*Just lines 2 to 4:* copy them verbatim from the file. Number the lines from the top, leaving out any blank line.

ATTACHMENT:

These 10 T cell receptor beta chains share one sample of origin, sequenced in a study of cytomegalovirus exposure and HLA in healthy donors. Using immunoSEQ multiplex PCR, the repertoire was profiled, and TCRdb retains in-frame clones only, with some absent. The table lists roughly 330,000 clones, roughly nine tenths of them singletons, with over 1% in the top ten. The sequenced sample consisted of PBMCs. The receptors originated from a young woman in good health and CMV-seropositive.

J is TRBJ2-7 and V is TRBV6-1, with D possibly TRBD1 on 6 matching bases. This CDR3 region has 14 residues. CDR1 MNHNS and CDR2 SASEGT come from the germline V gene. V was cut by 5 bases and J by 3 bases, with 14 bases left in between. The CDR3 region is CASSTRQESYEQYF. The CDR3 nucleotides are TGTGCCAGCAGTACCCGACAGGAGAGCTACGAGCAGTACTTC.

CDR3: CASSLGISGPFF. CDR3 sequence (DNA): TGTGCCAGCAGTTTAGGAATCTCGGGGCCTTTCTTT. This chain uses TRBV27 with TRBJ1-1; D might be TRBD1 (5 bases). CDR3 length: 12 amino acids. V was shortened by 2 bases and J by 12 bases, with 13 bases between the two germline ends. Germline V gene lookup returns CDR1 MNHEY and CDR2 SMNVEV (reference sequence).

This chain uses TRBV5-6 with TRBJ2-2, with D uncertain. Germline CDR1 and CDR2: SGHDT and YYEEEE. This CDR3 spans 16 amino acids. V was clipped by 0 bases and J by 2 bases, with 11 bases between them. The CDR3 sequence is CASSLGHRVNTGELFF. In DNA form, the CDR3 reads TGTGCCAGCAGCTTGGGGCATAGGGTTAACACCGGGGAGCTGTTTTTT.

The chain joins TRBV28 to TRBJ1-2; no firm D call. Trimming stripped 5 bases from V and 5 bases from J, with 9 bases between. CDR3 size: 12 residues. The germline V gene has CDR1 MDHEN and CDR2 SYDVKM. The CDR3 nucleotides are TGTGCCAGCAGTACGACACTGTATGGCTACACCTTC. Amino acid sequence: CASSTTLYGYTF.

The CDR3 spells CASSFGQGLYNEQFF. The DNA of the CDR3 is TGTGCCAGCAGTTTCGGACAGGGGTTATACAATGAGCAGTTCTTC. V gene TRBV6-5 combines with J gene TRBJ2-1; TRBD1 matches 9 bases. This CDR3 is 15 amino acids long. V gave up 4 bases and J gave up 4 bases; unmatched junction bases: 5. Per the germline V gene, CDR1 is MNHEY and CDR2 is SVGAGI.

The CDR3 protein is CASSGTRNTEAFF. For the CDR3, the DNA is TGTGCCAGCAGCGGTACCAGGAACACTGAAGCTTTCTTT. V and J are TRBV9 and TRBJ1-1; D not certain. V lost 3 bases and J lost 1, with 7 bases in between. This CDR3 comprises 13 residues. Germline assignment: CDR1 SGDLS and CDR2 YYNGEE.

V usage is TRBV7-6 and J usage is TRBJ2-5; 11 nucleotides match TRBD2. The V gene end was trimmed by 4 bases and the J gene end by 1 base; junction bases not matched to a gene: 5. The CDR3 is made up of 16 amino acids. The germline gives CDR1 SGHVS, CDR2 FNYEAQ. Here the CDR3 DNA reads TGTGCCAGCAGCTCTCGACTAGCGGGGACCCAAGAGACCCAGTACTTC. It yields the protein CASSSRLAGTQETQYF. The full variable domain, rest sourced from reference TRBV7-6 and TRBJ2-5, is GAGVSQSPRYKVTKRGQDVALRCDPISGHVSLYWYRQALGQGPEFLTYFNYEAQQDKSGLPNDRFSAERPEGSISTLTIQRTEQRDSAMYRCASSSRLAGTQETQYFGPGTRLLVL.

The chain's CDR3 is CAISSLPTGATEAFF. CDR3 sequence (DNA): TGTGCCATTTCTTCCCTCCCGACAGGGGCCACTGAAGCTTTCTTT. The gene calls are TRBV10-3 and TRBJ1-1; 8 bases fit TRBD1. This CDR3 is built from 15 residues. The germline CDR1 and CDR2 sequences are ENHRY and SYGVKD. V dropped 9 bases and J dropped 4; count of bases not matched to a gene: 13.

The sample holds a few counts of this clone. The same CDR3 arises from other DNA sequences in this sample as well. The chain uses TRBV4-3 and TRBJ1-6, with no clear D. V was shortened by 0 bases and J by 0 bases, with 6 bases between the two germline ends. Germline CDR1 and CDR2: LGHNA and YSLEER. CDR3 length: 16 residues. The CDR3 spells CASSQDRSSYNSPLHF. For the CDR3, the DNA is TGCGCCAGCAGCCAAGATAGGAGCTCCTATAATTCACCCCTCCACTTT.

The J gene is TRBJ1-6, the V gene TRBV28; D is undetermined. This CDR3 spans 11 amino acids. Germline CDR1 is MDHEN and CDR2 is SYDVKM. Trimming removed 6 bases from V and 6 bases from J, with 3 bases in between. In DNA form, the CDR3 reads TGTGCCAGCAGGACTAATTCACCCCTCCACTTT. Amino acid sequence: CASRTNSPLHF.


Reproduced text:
J is TRBJ2-7 and V is TRBV6-1, with D possibly TRBD1 on 6 matching bases. This CDR3 region has 14 residues. CDR1 MNHNS and CDR2 SASEGT come from the germline V gene. V was cut by 5 bases and J by 3 bases, with 14 bases left in between. The CDR3 region is CASSTRQESYEQYF. The CDR3 nucleotides are TGTGCCAGCAGTACCCGACAGGAGAGCTACGAGCAGTACTTC.

CDR3: CASSLGISGPFF. CDR3 sequence (DNA): TGTGCCAGCAGTTTAGGAATCTCGGGGCCTTTCTTT. This chain uses TRBV27 with TRBJ1-1; D might be TRBD1 (5 bases). CDR3 length: 12 amino acids. V was shortened by 2 bases and J by 12 bases, with 13 bases between the two germline ends. Germline V gene lookup returns CDR1 MNHEY and CDR2 SMNVEV (reference sequence).

This chain uses TRBV5-6 with TRBJ2-2, with D uncertain. Germline CDR1 and CDR2: SGHDT and YYEEEE. This CDR3 spans 16 amino acids. V was clipped by 0 bases and J by 2 bases, with 11 bases between them. The CDR3 sequence is CASSLGHRVNTGELFF. In DNA form, the CDR3 reads TGTGCCAGCAGCTTGGGGCATAGGGTTAACACCGGGGAGCTGTTTTTT.